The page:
Another solution is the learning market – “learning experience platforms.” They focus on delivering a “learning platform” and not just a “learning management platform.” Platforms that are going to enable more advanced training, in other words, they are places to go to browse and learn, and not merely to register for courses.

Performance management solutions help a lot. Annual performance reviews are really ineffective. It is not fun to walk into the office and find out that for six months someone has been unhappy with your performance. So, HR uses technologies for more dynamic team management, allowing day-to-day interaction between a manager and an employee and finding out how you are doing: surveys, development plans and bi-annual or annual surveys are on their way out.

As a member of Talent Tech labs in NY, a startup incubator for talent acquisition technology, I see a lot of funding go to technologies that expedite the interview/recruiting process (sourcing, screening, onboarding) as well as enhancing candidate experience and perception of your brand.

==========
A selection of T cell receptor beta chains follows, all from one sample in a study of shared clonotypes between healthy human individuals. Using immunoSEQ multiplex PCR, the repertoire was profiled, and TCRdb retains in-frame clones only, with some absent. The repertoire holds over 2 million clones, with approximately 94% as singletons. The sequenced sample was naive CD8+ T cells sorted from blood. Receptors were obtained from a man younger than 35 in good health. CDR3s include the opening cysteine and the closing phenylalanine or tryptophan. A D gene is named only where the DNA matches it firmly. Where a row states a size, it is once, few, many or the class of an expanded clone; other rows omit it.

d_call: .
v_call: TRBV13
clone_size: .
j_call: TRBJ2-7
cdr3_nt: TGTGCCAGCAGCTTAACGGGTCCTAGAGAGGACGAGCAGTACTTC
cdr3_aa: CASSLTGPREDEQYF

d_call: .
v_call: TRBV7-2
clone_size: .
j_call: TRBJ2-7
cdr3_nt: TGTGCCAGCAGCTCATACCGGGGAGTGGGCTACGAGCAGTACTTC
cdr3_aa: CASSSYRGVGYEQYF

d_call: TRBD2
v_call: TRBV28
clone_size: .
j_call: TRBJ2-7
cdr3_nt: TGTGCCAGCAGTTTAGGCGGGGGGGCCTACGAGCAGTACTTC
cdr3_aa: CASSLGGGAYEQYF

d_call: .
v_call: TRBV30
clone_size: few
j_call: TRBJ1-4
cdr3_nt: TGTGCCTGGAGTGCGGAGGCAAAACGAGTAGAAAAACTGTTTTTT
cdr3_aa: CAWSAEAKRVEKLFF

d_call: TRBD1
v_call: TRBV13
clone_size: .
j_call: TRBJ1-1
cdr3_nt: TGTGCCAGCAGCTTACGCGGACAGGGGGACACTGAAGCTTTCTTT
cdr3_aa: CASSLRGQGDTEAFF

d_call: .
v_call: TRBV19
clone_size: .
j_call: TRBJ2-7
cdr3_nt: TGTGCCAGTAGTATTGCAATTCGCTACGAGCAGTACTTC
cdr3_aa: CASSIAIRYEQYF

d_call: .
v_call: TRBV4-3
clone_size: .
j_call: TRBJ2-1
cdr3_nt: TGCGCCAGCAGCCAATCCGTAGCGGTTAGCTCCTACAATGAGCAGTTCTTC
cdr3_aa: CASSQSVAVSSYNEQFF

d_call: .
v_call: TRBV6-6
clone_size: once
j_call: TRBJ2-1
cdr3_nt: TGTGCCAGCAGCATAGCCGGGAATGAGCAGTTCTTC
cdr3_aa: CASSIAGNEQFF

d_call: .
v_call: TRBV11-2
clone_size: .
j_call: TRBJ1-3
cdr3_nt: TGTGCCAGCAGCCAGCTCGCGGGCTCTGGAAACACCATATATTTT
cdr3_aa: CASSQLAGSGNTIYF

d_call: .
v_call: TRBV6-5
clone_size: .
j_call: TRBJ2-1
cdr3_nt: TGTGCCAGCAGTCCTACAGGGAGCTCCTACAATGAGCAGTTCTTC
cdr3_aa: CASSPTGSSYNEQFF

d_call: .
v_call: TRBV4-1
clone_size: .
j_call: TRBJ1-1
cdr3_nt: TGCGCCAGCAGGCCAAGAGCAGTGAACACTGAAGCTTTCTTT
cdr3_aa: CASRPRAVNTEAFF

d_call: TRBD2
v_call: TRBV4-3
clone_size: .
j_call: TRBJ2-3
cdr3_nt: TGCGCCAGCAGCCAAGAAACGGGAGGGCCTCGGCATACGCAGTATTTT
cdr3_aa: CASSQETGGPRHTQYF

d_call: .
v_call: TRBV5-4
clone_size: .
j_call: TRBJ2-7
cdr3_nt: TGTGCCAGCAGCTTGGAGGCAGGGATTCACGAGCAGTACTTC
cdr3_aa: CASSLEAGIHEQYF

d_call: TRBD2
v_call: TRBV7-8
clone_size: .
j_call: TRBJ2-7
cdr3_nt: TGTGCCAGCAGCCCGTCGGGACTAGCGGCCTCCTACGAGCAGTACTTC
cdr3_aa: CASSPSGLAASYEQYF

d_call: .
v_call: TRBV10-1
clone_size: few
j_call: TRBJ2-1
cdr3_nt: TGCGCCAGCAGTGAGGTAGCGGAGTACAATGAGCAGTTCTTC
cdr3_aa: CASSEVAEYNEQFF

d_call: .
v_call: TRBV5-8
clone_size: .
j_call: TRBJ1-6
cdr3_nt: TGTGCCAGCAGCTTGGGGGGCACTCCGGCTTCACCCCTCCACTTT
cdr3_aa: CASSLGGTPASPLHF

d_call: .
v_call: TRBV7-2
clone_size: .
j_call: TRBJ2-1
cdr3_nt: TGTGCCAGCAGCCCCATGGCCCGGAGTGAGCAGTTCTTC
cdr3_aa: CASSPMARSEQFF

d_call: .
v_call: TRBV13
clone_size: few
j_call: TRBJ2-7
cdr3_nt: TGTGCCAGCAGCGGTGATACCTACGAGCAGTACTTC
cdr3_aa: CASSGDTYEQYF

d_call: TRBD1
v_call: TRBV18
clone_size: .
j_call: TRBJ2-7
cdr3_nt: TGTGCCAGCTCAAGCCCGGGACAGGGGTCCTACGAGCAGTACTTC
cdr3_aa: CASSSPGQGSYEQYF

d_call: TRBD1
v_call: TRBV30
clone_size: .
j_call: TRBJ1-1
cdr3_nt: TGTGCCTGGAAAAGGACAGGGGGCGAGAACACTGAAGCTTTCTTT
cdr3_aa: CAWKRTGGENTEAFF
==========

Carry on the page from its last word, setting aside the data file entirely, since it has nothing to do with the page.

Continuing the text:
And the two biggest trends worthy of funding are:

Candidate experience, which we talked about. That enables candidates to have a good experience on the site. I mean, if you don’t have a job, some sites offer résumé training, you can go to LinkedIn and receive some coaching things like that.

– And another trend is the interviewing recruiting process, the source that streamlines onboarding. It is a tactical transaction allowing recruiters to be more strategic.

– What can you say about the quality of new HR tech?

I think the quality is high and it is continuing to evolve, but as stated earlier, productivity has not caught up. I think the challenges are with any implementation, understanding how to define processes and requirements. And a lot of clients have trouble detailing workflow and entity relationships with other systems.

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I come across clients all the time who have had WorkDay or some other HRIS system implemented but do not have the aftercare/support needed. They don’t understand the technology or how to integrate it into their business fully once implemented. I see a role as an “after care” specialist to provide support post-launch to help them leverage functionality and features and integrate them into their day-to-day life. Sometimes it’s a matter of knowing what to “turn on.” In a lot of cases, after implementation is done, the team that does the implementation leaves and the client  really doesn’t  know how to use their new technology